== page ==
1981’s The Evil Dead was a landmark piece of petrifying cinema and a triumph of independent filmmaking in general. Made for less than half a million dollars, it saw writer/director Sam Raimi, producer Robert Tapert, and star Bruce Campbell expand upon their Within the Woods proof of concept with praiseworthy heart and ingenuity, yielding a cult classic scary movie that almost single-handedly popularized cabin-in-the-woods horror.
Although it wasn’t originally planned to follow its predecessor so closely (more on that in a moment), follow-up Evil Dead II ultimately perfected what its precursor initiated. With about 10 times the budget and a larger and better crew — including both returning SFX artist Tom Sullivan and future KNB EFX Group trio Robert Kurtzman, Greg Nicotero, and Howard Berger — the project ingeniously built upon the lore, carnage, signature camerawork, and surreally sinister vibe of The Evil Dead.
At the same time (and perhaps more importantly), it turned its formerly timid and terrified “final guy” — Ash Williams — into an endearingly machismo pop culture icon amidst implementing the sort of silly jokes and physical gags that the aforementioned creative team grew up with. As a result, Evil Dead II became something even greater than its forebearer: the most influential and essential comedy-horror film of the last 35 years.
Of course, it didn’t exactly start out that way. You see, Raimi, Tapert, and Campbell’s immediate successor to The Evil Dead — 1985’s Crimewave — was a critical and commercial flop. So, the trio decided to revisit their plan to continue the Evil Dead saga by taking it in a less serious direction.
Unfortunately, they were having difficulty getting the necessary funding and distribution — that is, until Stephen King (who championed The Evil Dead as “the most ferociously original horror film of the year”) convinced Dino De Laurentiis to finance it. However, one of De Laurentiis’s stipulations was that they make something similar to the original, so the trio had to save their initial idea — Evil Dead II: Evil Dead and the Army of Darkness — for 1993’s third entry.
(It’s worth noting that another concept involved having Ash and his girlfriend, Linda, journey to the cabin, only to find a crew of escaped convicts hiding there with their buried loot.)
With De Laurentiis’ request and a heftier — yet still modest — budget of $3.6 million, the crew got to work, using a local farmhouse and J.R. Faison Junior High School (both in Wadesboro, North Carolina) to bring Evil Dead II to life.
In novel fashion, the movie kicks off with a significantly condensed and altered retelling of The Evil Dead that, consequentially, allows Evil Dead II to transform from clever remake to complete sequel. Because they couldn’t secure the rights to that first film — and because they wanted to prioritize speediness and simplicity in the prologue — they opted to forgo three of the original five characters, keeping only Ash and Linda (now played by Denise Bixler instead of Betsy Baker) as the ill-fated couple who happen upon the fiendish residence.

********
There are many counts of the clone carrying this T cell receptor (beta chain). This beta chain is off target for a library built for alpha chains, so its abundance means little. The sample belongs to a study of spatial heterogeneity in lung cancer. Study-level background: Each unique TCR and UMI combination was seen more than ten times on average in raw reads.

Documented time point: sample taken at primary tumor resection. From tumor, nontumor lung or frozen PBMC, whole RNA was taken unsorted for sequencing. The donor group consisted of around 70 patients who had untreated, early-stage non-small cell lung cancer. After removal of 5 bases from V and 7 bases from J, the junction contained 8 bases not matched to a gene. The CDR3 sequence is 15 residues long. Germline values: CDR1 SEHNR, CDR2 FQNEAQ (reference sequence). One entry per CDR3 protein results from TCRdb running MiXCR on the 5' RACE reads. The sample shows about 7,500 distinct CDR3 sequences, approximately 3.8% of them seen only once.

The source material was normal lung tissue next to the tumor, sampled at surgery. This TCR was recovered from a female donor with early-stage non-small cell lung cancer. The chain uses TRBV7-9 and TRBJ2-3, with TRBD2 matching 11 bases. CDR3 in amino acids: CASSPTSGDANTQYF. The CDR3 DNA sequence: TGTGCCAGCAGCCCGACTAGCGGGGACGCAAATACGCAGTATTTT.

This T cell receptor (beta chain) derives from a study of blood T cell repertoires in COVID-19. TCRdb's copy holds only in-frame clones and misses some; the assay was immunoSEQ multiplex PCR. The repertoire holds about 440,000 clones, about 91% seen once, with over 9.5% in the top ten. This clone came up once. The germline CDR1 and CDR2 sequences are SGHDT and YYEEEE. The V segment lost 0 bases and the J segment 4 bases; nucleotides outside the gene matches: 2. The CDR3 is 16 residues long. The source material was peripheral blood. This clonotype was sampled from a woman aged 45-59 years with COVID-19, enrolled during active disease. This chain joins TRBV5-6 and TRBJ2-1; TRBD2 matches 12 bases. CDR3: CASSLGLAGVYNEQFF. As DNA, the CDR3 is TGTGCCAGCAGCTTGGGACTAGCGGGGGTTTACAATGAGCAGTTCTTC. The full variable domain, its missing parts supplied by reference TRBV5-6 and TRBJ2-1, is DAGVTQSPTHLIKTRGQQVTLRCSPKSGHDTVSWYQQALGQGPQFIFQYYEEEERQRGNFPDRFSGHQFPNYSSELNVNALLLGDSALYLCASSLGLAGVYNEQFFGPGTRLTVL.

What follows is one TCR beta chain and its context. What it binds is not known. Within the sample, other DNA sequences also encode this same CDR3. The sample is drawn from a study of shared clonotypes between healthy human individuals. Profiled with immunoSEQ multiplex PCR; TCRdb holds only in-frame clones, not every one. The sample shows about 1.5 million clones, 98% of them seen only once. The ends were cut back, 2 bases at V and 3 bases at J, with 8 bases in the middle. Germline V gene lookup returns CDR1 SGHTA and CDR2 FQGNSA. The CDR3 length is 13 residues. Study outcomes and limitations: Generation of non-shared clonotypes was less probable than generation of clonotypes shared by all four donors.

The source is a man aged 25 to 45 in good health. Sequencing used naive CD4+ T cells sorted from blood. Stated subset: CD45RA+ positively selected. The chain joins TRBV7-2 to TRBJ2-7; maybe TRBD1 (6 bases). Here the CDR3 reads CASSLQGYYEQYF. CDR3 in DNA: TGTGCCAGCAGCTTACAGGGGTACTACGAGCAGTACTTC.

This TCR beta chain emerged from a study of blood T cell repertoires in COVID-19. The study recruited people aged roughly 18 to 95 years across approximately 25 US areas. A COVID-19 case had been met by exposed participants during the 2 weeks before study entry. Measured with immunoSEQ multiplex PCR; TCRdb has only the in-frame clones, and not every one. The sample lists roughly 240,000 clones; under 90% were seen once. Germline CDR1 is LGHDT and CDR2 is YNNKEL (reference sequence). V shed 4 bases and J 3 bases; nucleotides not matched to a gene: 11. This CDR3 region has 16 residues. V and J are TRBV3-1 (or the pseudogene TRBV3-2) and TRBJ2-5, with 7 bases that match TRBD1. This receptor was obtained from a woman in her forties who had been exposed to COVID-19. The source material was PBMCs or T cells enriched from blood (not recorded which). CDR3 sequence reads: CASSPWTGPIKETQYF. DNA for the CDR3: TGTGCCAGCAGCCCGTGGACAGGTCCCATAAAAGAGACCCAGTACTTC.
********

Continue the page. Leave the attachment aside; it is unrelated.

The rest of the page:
Even this section is more polished, whimsical, and fantastical than its 1981 counterpart. Specifically, moments such as Ash’s overly dramatic piano ode, Linda’s dreamlike reanimated dance, her subsequent headless attack and dismemberment, and Ash’s own day/night possession cycle hint at Raimi and company’s masterful emphasis on stop-motion silliness, inventively dynamic direction, and surprisingly palpable gothic romance and tragedy (in particular, the whole Dr. Jekyll and Mr. Hyde trope).
That said, the look and feel of Ash and Linda’s demonic forms, as well as the extreme bloodshed that they induce, rivals nearly anything that made The Evil Dead “The Ultimate Experience in Grueling Terror” (as one of the film’s official taglines stated).
Once the sequel portion of the movie begins, the same level of stern ghoulishness and resourceful craftsmanship persists. For instance, the sound design and shot composition are at once more sophisticated and menacing than in the prior outing, with plenty of chilling “deadite” wailing and taunting accompanying the invisible force as it chases Ash throughout the cabin (with help from Raimi’s “Ram-O-Cam”).
Anything in its path — doors, windows, you name it — are demolished with singular vision and execution as this force hunts Ash, leading to a sequence that Roger Ebert called “some kind of masterpiece.” There are countless other examples of how the direction and audio complement each other in impeccably unnerving and brilliant ways.
Similarly, the creature effects are top-notch and — when considered apart from any associated ridiculousness — generally terrifying. Certain shots of antagonist Henrietta are downright eerie (and she would’ve been creepier had they kept the part where she begins moving back and forth in her rocking chair, going in and out darkness, with “milky white” eyes).